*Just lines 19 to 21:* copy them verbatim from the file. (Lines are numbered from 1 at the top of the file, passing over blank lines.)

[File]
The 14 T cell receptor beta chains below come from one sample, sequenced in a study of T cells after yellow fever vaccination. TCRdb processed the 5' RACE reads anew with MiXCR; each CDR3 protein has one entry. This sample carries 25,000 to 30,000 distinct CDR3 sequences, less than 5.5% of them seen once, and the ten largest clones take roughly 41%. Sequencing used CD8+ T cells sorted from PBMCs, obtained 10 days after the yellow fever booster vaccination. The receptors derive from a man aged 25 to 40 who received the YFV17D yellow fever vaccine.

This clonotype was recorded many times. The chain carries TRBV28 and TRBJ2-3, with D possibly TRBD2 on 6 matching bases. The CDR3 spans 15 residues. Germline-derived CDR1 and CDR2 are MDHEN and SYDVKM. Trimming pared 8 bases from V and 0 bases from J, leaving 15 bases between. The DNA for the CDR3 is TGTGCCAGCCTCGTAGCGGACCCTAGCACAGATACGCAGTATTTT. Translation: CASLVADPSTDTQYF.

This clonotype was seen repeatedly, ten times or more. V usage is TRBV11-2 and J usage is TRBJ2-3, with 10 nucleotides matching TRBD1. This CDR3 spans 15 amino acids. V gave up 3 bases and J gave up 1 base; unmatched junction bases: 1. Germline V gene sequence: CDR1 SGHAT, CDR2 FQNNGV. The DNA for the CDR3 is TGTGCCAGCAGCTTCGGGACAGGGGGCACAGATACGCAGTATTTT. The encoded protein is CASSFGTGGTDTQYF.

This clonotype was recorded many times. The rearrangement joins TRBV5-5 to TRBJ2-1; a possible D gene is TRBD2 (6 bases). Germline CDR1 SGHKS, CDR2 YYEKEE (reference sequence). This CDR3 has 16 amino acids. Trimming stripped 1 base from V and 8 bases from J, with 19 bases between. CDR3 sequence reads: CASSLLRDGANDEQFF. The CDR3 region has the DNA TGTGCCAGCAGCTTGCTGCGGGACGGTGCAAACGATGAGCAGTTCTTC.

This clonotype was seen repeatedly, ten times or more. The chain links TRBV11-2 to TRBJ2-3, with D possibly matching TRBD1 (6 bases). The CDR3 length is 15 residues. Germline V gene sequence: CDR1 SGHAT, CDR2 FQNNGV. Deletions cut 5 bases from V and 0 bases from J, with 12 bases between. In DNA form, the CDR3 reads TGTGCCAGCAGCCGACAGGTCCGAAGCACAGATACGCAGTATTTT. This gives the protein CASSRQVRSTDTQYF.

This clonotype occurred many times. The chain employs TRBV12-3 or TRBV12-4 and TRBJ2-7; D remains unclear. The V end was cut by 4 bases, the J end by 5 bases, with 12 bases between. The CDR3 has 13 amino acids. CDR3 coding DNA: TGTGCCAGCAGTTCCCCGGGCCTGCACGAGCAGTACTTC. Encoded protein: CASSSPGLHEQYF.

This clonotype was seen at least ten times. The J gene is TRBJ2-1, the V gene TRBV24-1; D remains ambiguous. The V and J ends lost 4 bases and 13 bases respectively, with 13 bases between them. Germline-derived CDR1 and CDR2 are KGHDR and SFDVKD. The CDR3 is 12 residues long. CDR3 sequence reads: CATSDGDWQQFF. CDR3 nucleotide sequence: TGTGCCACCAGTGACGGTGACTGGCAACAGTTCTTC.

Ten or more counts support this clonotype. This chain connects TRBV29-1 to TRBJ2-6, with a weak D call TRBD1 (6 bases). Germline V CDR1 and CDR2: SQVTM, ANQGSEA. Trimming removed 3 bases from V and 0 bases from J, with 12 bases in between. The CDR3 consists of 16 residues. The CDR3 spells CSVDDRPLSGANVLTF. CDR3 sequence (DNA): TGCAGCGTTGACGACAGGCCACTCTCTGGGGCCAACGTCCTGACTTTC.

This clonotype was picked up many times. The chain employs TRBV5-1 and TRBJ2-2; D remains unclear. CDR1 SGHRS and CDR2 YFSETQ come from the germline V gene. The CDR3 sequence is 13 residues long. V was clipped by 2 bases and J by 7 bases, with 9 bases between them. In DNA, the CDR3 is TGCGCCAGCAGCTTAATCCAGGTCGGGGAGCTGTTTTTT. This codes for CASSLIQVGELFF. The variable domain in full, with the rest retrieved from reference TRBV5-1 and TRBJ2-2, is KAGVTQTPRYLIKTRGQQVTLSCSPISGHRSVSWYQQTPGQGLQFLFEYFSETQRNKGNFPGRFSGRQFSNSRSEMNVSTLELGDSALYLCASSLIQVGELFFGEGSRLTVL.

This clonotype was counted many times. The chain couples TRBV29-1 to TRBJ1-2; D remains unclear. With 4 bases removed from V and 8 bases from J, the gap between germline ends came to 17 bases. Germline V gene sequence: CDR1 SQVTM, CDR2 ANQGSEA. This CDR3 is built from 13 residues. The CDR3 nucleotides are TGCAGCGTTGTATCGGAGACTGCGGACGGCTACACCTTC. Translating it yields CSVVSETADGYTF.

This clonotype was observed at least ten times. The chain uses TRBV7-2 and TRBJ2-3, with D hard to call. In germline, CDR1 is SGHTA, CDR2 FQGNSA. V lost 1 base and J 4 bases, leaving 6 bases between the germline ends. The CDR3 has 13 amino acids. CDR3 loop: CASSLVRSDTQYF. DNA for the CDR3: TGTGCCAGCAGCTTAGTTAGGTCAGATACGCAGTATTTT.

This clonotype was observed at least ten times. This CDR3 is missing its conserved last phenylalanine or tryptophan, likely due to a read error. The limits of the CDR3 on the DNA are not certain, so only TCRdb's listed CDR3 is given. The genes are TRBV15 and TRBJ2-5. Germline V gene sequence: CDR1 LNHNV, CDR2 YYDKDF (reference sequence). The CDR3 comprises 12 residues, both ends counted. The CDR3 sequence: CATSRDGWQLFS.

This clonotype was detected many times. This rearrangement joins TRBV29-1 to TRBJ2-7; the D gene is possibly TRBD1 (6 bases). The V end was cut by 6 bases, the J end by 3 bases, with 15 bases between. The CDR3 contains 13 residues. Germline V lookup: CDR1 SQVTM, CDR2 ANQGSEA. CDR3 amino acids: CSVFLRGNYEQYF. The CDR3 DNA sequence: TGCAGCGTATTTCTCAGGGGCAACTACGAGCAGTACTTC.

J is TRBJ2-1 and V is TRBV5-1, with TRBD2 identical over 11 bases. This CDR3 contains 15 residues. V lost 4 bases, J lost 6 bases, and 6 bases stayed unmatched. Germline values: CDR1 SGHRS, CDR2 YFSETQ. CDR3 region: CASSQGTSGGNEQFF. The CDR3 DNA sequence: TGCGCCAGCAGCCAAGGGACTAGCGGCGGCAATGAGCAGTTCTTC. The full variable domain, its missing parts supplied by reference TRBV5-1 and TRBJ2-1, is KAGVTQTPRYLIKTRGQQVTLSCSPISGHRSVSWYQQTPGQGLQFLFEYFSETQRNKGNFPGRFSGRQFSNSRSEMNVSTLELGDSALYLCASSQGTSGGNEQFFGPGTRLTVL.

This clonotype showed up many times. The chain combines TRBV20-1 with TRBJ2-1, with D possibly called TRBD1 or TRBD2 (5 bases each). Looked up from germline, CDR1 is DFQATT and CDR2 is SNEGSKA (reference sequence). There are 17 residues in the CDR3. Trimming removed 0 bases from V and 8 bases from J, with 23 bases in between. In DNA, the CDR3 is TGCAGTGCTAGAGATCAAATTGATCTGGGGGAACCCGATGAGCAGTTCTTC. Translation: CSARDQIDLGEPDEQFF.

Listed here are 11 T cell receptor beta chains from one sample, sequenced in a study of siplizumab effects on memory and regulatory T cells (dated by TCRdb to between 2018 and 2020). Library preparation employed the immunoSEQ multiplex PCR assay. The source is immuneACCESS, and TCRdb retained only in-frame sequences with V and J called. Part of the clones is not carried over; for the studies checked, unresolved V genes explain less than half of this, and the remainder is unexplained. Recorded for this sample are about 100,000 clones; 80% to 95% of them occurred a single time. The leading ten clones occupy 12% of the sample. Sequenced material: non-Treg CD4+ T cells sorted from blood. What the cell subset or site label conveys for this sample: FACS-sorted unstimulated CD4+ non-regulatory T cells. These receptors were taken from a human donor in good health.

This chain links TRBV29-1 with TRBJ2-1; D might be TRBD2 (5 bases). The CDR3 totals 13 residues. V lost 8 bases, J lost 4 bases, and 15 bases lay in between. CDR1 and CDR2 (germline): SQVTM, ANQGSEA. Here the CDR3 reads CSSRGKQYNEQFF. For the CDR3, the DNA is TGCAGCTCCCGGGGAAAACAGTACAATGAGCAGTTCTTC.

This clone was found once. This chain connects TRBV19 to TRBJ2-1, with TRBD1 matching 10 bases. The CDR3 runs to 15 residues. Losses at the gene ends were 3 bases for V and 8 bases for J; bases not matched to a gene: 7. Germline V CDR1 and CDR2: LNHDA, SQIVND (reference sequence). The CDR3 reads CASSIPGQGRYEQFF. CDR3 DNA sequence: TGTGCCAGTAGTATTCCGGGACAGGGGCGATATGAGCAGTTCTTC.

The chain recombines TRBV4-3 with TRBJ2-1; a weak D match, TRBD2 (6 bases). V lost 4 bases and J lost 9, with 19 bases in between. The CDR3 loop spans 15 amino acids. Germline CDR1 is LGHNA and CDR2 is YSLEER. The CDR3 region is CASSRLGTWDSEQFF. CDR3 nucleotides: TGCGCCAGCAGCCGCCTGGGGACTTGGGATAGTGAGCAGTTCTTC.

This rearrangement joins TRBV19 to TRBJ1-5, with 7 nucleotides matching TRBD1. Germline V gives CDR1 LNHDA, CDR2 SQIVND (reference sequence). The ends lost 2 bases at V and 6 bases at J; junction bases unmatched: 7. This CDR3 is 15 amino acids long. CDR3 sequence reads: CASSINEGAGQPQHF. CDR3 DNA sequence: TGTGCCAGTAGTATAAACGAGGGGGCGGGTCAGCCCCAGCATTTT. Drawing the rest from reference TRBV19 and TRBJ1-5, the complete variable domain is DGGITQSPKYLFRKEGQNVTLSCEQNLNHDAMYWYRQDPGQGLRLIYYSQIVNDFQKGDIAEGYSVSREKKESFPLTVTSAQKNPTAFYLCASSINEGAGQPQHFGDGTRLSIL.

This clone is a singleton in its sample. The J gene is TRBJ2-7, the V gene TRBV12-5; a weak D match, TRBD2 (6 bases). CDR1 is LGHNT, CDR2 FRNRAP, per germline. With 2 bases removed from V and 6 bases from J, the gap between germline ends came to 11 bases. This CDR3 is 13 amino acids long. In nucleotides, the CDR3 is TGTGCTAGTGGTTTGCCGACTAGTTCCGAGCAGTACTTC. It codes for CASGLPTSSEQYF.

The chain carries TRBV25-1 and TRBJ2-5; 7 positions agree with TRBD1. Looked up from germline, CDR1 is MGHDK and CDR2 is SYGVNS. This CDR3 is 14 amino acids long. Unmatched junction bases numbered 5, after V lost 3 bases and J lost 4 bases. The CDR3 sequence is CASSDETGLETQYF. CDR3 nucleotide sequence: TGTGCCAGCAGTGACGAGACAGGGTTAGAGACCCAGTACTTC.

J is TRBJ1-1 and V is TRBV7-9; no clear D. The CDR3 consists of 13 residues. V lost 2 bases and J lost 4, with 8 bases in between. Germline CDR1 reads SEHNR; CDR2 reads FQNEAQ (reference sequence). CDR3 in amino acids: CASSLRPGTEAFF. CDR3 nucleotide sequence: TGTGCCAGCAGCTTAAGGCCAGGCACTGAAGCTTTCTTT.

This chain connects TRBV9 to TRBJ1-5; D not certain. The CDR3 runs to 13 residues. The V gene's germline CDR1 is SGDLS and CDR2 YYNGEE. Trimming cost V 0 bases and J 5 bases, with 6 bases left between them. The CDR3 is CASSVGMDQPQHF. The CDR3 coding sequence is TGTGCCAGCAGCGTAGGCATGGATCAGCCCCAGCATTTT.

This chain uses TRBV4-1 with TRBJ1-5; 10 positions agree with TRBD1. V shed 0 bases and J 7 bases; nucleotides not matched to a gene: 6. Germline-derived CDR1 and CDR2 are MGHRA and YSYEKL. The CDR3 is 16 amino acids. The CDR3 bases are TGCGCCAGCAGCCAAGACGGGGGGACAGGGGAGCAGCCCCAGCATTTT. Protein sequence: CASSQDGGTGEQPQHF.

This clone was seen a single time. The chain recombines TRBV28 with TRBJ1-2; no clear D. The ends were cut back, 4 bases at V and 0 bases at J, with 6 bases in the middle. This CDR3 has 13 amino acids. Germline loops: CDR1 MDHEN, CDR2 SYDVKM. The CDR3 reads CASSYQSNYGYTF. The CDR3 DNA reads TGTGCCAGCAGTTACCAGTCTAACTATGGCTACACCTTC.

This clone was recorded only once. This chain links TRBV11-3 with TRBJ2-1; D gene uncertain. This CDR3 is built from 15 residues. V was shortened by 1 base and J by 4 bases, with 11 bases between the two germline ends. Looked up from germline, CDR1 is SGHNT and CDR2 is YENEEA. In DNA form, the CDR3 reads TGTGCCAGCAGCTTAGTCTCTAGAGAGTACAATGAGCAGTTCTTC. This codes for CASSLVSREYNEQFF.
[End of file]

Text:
The chain recombines TRBV4-3 with TRBJ2-1; a weak D match, TRBD2 (6 bases). V lost 4 bases and J lost 9, with 19 bases in between. The CDR3 loop spans 15 amino acids. Germline CDR1 is LGHNA and CDR2 is YSLEER. The CDR3 region is CASSRLGTWDSEQFF. CDR3 nucleotides: TGCGCCAGCAGCCGCCTGGGGACTTGGGATAGTGAGCAGTTCTTC.

This rearrangement joins TRBV19 to TRBJ1-5, with 7 nucleotides matching TRBD1. Germline V gives CDR1 LNHDA, CDR2 SQIVND (reference sequence). The ends lost 2 bases at V and 6 bases at J; junction bases unmatched: 7. This CDR3 is 15 amino acids long. CDR3 sequence reads: CASSINEGAGQPQHF. CDR3 DNA sequence: TGTGCCAGTAGTATAAACGAGGGGGCGGGTCAGCCCCAGCATTTT. Drawing the rest from reference TRBV19 and TRBJ1-5, the complete variable domain is DGGITQSPKYLFRKEGQNVTLSCEQNLNHDAMYWYRQDPGQGLRLIYYSQIVNDFQKGDIAEGYSVSREKKESFPLTVTSAQKNPTAFYLCASSINEGAGQPQHFGDGTRLSIL.

This clone is a singleton in its sample. The J gene is TRBJ2-7, the V gene TRBV12-5; a weak D match, TRBD2 (6 bases). CDR1 is LGHNT, CDR2 FRNRAP, per germline. With 2 bases removed from V and 6 bases from J, the gap between germline ends came to 11 bases. This CDR3 is 13 amino acids long. In nucleotides, the CDR3 is TGTGCTAGTGGTTTGCCGACTAGTTCCGAGCAGTACTTC. It codes for CASGLPTSSEQYF.